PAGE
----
An Overview of the Ethical Dilemma in a Personal Case
Ethics is the result of human interpretation of right and wrong. One’s ethical outlook will drive their behavior in a multitude of different situations. However, not everyone forms their ethical scheme in the same ways. Various viewpoints about religion, society, and good and evil itself will directly impact the creation of ethics in an individual. (Heinrichs, Oser, and Lovat, 2013) Sometimes, the situation will help dictate what kind of ethical theory should be employed. Considering all of this information, the following essay will examine a personal ethical dilemma before explaining how it was resolved, and how the resolution may have been impacted by the application of different ethical theories.
The ethical dilemma I will be focusing on for this paper occurred to me about one year ago. I was in Atlanta visiting family for the weekend. Late at night, I was walking down a mostly deserted street with my sister, when we heard a rustling noise in an alley. We looked down the alley and saw a large man repeatedly punching and kicking a women, simultaneously calling her several terrible names. While my first instinct was to go help her, my sister held my arm and encouraged me to call the police instead. I knew that if we called the police, it would take them time to arrive to our location, and from the intensity at which this women was being assaulted, she might be dead by that time. I was immediately torn, wanting to help this woman, but also wanting to not put myself, or more importantly, my sister, in any serious danger.
Ultimately, I told my sister to call the police, while I approached the individuals in the alley quickly. When I was about 30 feet away from the duo, I shouted at the man to stop. The man looked up, saw me standing there, and saw my sister near the street calling the police, and ran down the alley, leaving the woman on the ground. When police arrived, the woman was taken to the hospital, but not before thanking my sister and me profusely.
While I made the decision to approach them directly in a short amount of time, I did consider the consequences of my various options. I thought about protecting my sister, should the man decide to assault us as well, and I thought about the other people in my family who rely on me for support who would be devastated if something were to happen to me. However, these thoughts of preservation were drowned out by the notion that this woman likely had family and friends that loved her as well. Furthermore, I thought if this was my sister being beaten, I would certainly want someone to step in and help her. I did consider briefly what was the ethically right and ethically wrong action to do in this scenario, but I did not apply any ethical theory or moral rule, nor think about what a person that I admire would do in this situation. I may have had these thoughts if I had longer to assess the situation.
Virtue Ethics and My Response
I believe the ethical approach that most resembled how I handled this situation would be virtue ethics. (Heinrichs, Oser, and Lovat, 2013) I stepped into the situation because I believed it was the right thing to do and I wanted to protect this woman’s safety. Were I to walk on by, or simply wait for police to arrive, I would be directly conflicting with the virtues that I hold very high in my own life, such as courage, bravery, and compassion. By stepping into the situation, I was exemplifying my personal values. (Holmes, 2013) If I behaved differently, I would likely feel cognitive dissonance and might even be forced to change my virtues as I did not live up to them.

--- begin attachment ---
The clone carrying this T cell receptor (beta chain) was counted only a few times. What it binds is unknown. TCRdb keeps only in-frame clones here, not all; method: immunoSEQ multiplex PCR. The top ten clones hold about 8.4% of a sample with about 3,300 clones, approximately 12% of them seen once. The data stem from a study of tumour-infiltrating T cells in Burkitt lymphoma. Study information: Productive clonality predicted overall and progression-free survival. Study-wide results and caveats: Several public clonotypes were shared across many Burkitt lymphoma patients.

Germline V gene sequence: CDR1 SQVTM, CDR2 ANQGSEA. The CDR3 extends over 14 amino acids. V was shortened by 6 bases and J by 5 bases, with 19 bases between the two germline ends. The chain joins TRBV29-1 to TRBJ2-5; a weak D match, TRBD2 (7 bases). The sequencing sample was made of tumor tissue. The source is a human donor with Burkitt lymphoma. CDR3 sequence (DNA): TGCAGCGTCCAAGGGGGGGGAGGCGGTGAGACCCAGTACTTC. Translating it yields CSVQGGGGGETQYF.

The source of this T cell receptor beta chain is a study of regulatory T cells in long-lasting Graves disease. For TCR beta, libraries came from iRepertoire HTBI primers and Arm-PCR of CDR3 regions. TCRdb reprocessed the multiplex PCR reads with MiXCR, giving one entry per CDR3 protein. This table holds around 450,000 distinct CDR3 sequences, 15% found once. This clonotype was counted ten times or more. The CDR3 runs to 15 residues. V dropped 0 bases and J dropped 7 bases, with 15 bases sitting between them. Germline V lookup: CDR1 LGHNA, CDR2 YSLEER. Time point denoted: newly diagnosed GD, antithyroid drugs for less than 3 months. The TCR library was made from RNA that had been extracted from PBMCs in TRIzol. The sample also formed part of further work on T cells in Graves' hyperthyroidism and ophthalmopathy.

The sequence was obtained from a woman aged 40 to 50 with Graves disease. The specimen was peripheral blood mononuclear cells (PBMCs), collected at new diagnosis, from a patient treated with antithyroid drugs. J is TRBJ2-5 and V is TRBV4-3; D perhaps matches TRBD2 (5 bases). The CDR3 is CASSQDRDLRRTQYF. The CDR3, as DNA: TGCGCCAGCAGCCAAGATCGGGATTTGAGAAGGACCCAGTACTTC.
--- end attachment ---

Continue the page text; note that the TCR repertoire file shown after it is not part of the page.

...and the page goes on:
Application of Different Ethical Theories
If I had applied a different ethical theory or moral rule, I may have behaved differently. For instance, I believe if I had applied utilitarianism I may have resisted getting involved further than calling the police. If I was trying to maximize the good and minimize the bad, I may have considered the risks of this man hurting me and my sister as too great to maximize the good in this situation. (Heinrichs, Oser, and Lovat, 2013) If I followed this line of thinking, were I to step in and the man brutally beat not only the victim, but also my sister and me, this would be increasing the amount of violence, and minimizing the positive outcomes. As it turns out, however, by actually stepping in, I probably maximized the good in this situation and minimized the harm, aligning my behavior and the outcomes with utilitarianism in a way. (Heinrichs, Oser, and Lovat, 2013)
In the same vein, if I had applied deontological ethics, the outcome may not have been the same. Deontological ethics says that the most ethical decision is the one that follows the set rules and regulations in place. (Heinrichs, Oser, and Lovat, 2013) Thus, applying deontological ethics to this situation would have left me without a clear direction, as there is no law saying that you must try to defend a victim of violent crime. (Holmes, 2013) Considering this, I believe that applying virtue ethics was the best way to go in this situation, and it resulted in the best outcomes.
It is difficult to assess whether or not one’s ethics are what they should be. Because of all the differing viewpoints on the nature of our existence, and one’s role in society, there are numerous ethical perspectives that one can take on. It is important, in my opinion, that when one does decide on an ethical basis, that they stick to it in every situation and do what is most ethical, as this is what defines us as free-thinking and compassionate humans.
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